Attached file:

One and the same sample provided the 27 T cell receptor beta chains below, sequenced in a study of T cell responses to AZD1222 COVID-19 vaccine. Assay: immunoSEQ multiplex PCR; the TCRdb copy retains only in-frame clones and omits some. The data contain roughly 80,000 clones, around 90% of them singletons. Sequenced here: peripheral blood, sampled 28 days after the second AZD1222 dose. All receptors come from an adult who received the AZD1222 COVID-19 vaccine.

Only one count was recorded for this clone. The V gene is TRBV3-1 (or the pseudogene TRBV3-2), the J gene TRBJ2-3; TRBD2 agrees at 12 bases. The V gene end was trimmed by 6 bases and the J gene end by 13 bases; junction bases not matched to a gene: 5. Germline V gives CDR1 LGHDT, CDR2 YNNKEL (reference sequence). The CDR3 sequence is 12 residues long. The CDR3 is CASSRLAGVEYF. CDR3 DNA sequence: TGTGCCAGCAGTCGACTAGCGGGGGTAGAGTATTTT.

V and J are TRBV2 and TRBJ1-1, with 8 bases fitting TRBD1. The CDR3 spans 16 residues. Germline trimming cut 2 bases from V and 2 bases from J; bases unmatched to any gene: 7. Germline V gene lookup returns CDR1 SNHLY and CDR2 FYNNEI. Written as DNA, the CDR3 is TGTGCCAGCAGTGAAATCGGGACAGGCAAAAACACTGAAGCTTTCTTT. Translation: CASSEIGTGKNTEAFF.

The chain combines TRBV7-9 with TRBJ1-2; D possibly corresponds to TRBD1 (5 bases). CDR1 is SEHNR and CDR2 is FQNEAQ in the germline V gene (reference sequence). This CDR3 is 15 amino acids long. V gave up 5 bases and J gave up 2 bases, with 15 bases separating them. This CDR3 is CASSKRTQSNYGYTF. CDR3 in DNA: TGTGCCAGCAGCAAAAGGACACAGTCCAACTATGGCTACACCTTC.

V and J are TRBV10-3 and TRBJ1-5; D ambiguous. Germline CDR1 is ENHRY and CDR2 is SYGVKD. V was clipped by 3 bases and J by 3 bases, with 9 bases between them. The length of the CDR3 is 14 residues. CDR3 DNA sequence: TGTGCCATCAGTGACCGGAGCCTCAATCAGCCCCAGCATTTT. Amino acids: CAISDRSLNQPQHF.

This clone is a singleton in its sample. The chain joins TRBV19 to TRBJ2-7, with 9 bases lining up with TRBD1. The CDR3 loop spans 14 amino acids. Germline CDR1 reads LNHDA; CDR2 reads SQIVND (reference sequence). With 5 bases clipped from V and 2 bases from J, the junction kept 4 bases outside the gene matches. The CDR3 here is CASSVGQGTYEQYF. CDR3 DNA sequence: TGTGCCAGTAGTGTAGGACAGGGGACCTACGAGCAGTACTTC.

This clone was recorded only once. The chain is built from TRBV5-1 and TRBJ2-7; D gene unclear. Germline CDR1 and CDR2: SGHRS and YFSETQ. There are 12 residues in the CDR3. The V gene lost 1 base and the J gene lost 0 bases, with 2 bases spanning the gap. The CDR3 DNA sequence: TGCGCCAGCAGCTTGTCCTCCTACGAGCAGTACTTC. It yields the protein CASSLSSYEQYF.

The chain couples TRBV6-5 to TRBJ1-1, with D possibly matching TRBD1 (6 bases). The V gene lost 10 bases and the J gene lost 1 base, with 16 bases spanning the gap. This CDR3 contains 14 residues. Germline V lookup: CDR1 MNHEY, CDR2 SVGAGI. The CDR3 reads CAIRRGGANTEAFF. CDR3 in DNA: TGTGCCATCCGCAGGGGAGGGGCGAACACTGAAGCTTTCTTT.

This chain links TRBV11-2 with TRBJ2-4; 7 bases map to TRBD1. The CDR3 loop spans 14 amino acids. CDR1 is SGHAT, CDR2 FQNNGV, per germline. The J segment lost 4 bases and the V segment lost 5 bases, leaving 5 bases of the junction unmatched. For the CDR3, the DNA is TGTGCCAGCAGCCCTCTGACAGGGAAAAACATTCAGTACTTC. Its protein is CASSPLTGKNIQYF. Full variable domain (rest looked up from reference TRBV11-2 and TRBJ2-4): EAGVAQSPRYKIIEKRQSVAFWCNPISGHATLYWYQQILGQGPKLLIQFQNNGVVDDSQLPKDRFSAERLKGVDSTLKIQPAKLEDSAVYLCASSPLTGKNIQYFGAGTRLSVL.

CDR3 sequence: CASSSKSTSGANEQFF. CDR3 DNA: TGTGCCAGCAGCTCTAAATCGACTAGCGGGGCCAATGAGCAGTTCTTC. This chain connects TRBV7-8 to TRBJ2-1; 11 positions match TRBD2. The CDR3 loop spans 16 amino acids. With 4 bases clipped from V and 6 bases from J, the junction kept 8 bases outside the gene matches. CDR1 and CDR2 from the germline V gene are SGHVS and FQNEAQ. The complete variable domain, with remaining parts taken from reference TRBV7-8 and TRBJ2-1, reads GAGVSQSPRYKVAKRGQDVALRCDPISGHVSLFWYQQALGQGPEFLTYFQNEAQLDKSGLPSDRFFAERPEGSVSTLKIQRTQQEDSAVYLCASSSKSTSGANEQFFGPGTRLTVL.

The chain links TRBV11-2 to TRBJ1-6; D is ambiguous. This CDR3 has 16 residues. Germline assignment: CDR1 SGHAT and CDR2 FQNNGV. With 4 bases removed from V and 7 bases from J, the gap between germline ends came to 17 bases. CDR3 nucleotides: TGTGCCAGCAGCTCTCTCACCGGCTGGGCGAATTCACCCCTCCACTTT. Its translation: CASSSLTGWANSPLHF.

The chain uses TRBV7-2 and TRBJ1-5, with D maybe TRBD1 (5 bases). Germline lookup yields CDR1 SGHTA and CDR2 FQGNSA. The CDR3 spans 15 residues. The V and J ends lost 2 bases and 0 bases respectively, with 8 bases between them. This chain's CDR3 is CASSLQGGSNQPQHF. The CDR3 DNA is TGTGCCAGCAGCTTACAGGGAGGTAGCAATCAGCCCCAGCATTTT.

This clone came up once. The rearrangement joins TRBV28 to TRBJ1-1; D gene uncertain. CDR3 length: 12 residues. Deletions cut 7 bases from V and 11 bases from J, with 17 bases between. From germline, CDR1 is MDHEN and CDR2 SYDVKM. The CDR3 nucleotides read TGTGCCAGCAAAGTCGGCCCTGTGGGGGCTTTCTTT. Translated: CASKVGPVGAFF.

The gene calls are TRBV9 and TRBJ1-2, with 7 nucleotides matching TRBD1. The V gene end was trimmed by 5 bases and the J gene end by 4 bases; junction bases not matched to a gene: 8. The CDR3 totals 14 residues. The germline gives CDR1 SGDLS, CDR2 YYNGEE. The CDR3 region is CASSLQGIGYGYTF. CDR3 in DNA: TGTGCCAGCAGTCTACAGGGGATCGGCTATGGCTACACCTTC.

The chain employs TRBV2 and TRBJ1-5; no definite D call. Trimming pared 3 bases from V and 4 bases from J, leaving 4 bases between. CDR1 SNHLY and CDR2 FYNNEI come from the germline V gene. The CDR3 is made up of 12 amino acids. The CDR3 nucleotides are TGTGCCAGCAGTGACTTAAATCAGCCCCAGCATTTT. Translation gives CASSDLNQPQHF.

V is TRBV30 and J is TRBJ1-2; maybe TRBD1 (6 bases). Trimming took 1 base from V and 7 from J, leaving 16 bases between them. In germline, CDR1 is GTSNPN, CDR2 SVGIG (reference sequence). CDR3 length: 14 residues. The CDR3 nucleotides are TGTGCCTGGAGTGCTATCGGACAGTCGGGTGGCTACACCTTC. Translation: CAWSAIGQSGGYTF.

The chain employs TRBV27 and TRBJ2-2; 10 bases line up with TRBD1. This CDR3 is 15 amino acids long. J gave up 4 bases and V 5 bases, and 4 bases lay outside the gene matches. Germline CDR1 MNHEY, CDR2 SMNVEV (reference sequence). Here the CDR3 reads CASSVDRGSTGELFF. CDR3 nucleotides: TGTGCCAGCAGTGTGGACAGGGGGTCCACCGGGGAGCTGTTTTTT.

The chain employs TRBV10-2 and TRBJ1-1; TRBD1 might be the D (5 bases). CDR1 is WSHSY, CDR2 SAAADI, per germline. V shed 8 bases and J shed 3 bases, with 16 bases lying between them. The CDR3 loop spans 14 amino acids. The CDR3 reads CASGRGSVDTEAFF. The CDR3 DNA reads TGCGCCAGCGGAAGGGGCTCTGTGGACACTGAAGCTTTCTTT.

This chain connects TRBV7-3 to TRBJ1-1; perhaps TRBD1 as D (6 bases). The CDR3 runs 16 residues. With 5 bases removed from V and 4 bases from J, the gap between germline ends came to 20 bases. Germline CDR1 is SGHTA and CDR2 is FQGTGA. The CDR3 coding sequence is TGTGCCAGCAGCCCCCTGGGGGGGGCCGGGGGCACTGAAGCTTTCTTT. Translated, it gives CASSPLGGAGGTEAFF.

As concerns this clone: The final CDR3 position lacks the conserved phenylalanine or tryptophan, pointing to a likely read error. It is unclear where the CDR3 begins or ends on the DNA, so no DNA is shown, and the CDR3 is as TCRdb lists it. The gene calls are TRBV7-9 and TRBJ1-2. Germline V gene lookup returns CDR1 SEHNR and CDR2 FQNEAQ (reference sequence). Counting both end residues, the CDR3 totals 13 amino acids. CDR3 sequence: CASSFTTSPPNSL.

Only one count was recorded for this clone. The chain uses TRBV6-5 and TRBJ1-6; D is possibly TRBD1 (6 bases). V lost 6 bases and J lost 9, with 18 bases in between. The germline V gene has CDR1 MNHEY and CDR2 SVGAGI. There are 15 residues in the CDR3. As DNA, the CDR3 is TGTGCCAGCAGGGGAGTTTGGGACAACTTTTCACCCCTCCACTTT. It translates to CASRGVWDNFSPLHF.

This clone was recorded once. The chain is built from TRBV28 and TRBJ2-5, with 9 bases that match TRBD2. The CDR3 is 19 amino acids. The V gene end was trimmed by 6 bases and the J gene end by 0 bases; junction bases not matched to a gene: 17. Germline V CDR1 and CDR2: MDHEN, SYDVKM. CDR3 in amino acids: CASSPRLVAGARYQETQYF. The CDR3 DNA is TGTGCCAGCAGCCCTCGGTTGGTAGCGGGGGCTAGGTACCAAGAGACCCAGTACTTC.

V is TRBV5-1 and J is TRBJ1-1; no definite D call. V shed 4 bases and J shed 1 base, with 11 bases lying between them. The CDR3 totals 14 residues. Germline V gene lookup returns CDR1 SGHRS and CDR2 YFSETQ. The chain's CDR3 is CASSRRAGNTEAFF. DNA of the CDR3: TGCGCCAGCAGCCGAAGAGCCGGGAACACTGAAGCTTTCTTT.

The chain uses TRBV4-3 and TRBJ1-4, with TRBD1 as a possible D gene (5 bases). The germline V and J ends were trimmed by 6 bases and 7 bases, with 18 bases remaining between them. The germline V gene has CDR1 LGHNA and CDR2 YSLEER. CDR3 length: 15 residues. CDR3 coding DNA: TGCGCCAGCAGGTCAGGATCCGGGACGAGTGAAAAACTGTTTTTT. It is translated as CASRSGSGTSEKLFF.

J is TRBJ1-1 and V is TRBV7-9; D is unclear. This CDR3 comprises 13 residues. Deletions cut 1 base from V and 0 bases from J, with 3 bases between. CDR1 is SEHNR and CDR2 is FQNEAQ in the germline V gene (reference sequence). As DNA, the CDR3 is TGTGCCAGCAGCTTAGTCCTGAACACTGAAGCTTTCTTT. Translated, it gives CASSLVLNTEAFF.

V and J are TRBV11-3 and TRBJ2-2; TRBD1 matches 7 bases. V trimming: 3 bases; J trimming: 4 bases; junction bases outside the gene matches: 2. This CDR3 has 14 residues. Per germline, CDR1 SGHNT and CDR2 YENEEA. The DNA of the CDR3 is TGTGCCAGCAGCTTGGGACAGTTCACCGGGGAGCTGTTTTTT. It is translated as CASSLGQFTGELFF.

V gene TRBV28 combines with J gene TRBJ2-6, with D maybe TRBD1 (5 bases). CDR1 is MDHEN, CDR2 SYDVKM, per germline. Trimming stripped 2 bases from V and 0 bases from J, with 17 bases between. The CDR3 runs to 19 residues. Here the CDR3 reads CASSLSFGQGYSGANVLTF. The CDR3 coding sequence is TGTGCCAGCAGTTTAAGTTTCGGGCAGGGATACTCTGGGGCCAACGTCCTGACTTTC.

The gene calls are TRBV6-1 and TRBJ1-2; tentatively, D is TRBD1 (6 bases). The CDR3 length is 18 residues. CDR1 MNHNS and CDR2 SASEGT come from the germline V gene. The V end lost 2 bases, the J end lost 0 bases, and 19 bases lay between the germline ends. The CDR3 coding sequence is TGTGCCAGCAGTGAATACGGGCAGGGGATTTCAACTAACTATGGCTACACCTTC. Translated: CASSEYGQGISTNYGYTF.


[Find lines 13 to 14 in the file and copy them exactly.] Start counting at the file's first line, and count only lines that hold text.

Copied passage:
This clone came up once. The rearrangement joins TRBV28 to TRBJ1-1; D gene uncertain. CDR3 length: 12 residues. Deletions cut 7 bases from V and 11 bases from J, with 17 bases between. From germline, CDR1 is MDHEN and CDR2 SYDVKM. The CDR3 nucleotides read TGTGCCAGCAAAGTCGGCCCTGTGGGGGCTTTCTTT. Translated: CASKVGPVGAFF.

The gene calls are TRBV9 and TRBJ1-2, with 7 nucleotides matching TRBD1. The V gene end was trimmed by 5 bases and the J gene end by 4 bases; junction bases not matched to a gene: 8. The CDR3 totals 14 residues. The germline gives CDR1 SGDLS, CDR2 YYNGEE. The CDR3 region is CASSLQGIGYGYTF. CDR3 in DNA: TGTGCCAGCAGTCTACAGGGGATCGGCTATGGCTACACCTTC.